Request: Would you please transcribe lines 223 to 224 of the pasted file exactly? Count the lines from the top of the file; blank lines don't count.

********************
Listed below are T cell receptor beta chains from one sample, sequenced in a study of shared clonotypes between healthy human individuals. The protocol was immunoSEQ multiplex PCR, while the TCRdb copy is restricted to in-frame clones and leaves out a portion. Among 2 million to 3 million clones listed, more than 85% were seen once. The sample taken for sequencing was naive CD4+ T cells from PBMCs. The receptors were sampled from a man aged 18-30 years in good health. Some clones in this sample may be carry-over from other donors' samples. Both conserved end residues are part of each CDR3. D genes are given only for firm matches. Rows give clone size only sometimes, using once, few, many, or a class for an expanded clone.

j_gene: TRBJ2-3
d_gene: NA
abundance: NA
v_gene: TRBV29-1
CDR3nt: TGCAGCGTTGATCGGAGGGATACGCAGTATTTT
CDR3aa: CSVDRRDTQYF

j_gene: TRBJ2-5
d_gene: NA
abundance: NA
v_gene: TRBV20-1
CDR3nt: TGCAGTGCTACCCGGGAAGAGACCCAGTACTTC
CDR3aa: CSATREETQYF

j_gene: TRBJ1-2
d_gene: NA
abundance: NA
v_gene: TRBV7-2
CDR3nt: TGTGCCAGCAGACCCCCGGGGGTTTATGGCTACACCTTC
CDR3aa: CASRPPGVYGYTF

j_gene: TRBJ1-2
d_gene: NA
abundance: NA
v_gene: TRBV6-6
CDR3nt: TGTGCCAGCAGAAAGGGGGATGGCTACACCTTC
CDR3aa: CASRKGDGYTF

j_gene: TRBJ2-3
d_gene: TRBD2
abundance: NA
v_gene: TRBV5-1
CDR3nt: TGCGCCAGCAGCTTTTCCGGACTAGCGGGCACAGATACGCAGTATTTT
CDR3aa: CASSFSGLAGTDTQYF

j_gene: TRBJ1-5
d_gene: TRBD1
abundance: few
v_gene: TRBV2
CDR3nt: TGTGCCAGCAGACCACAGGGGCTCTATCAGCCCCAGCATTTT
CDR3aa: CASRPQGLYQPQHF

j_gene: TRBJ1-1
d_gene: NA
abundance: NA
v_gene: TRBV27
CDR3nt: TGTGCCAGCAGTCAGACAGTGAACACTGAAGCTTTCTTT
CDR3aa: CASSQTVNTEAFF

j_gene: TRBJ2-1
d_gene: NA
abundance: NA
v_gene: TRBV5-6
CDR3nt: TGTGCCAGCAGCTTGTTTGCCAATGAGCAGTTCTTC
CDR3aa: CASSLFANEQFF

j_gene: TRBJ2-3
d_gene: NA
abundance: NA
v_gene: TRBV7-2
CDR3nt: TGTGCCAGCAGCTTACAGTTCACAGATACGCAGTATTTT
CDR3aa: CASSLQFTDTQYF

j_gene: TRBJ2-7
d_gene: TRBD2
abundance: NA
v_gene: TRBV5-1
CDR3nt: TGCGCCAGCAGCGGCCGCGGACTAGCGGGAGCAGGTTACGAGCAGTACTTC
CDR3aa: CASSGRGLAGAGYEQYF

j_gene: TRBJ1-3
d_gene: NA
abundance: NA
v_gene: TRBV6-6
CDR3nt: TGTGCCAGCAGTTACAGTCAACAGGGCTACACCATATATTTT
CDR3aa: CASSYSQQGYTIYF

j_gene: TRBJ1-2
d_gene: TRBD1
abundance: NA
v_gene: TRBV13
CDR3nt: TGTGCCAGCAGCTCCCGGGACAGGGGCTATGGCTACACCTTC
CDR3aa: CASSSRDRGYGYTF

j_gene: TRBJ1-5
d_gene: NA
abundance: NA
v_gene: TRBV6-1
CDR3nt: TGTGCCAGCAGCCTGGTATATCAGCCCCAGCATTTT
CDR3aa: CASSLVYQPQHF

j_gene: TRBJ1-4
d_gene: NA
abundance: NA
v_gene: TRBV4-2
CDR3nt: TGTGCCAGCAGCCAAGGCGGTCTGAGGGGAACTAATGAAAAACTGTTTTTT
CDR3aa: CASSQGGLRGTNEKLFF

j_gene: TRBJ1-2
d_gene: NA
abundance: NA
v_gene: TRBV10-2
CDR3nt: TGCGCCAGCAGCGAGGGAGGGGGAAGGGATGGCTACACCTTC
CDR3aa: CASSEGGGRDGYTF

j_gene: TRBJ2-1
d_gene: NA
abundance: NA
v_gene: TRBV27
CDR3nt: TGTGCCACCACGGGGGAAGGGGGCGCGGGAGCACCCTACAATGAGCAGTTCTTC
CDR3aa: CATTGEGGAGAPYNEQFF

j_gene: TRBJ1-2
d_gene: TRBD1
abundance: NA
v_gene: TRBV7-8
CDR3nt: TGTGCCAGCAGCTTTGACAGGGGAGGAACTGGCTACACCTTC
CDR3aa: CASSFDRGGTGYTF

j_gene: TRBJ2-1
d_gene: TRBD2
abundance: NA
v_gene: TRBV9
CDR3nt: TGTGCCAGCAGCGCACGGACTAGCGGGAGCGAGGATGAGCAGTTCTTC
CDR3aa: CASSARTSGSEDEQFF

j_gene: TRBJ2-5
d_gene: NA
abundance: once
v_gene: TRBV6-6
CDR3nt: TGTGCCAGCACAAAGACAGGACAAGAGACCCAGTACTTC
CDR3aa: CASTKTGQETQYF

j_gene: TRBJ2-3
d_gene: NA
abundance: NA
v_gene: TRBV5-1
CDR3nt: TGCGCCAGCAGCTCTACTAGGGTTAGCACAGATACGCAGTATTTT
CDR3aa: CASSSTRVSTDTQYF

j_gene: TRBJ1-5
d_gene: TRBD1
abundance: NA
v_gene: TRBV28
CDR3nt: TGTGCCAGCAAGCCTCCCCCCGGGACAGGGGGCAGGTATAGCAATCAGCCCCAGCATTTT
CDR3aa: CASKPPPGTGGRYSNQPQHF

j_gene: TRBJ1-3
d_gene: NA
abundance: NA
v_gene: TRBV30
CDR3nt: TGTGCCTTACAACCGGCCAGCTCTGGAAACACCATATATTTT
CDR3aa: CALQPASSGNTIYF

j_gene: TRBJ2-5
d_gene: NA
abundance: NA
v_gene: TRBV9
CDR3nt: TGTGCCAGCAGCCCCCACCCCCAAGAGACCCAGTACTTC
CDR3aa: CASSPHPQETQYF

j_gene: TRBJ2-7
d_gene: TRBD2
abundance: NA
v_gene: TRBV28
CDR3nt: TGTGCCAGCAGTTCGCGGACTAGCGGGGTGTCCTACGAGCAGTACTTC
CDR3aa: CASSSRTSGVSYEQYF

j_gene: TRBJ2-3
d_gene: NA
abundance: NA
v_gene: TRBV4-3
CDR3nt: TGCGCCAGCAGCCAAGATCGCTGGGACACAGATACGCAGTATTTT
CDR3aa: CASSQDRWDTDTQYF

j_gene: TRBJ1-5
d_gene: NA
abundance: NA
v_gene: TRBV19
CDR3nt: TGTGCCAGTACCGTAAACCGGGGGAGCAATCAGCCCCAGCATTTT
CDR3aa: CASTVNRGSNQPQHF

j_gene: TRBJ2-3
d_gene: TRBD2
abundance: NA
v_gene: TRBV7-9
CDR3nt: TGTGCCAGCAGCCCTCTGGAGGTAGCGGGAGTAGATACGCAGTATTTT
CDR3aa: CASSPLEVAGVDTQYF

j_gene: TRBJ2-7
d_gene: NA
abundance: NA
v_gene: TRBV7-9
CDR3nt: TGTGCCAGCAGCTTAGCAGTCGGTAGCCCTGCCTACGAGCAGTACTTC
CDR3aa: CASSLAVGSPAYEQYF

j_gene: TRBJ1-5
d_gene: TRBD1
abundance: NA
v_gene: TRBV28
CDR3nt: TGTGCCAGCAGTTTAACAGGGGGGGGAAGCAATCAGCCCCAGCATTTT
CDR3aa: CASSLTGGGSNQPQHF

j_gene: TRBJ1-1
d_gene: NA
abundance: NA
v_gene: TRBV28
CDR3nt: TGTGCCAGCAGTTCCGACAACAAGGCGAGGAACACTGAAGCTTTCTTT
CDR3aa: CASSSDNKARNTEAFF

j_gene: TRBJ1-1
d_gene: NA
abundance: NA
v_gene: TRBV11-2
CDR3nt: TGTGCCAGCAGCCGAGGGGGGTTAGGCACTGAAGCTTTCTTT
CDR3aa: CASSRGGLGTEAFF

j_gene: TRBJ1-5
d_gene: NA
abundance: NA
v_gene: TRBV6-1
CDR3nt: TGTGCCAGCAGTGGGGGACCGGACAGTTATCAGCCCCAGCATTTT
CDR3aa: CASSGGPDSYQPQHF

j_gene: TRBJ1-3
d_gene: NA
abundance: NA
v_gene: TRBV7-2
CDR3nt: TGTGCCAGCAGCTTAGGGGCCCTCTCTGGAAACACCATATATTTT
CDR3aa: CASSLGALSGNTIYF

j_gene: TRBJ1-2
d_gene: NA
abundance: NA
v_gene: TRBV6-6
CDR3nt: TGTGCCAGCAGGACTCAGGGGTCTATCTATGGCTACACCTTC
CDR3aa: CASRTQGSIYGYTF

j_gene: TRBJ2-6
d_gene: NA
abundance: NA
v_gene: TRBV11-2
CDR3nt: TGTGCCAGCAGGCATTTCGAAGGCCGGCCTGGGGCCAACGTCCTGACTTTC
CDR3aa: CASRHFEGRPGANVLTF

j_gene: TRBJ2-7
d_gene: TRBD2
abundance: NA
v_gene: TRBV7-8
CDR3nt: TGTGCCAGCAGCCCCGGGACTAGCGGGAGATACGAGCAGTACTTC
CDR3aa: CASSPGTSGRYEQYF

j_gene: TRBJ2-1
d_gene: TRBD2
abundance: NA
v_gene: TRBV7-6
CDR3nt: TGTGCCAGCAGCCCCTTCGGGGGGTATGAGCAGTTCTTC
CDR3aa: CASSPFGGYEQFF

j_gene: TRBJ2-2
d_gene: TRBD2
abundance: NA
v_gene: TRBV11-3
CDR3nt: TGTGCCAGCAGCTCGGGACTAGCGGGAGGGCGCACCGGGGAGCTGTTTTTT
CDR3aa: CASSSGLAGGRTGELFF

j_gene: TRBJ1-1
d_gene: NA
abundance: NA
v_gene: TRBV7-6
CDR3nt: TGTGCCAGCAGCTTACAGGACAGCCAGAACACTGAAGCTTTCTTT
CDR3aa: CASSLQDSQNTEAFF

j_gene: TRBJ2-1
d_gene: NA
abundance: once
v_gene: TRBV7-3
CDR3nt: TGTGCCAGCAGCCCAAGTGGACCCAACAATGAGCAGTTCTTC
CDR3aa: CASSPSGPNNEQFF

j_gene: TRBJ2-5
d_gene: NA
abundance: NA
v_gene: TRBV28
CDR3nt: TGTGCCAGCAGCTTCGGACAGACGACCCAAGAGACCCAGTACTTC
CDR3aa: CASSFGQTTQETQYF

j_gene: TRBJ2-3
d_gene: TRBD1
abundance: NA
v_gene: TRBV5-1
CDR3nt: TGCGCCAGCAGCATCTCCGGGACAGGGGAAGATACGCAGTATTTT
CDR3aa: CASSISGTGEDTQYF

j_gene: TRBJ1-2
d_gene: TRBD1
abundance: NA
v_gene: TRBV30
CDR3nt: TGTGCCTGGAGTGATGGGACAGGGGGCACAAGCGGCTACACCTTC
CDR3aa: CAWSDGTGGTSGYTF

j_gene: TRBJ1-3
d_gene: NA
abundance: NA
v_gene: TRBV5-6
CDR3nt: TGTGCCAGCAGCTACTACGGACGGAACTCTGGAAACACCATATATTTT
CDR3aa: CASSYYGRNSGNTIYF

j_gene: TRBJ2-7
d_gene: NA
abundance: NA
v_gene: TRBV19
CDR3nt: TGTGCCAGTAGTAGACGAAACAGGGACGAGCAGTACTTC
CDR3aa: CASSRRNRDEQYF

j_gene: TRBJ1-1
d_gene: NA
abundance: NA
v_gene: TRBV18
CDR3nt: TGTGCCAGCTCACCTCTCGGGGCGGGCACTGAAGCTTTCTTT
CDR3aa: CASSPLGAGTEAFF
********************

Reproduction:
CDR3aa: CASSPFGGYEQFF

j_gene: TRBJ2-2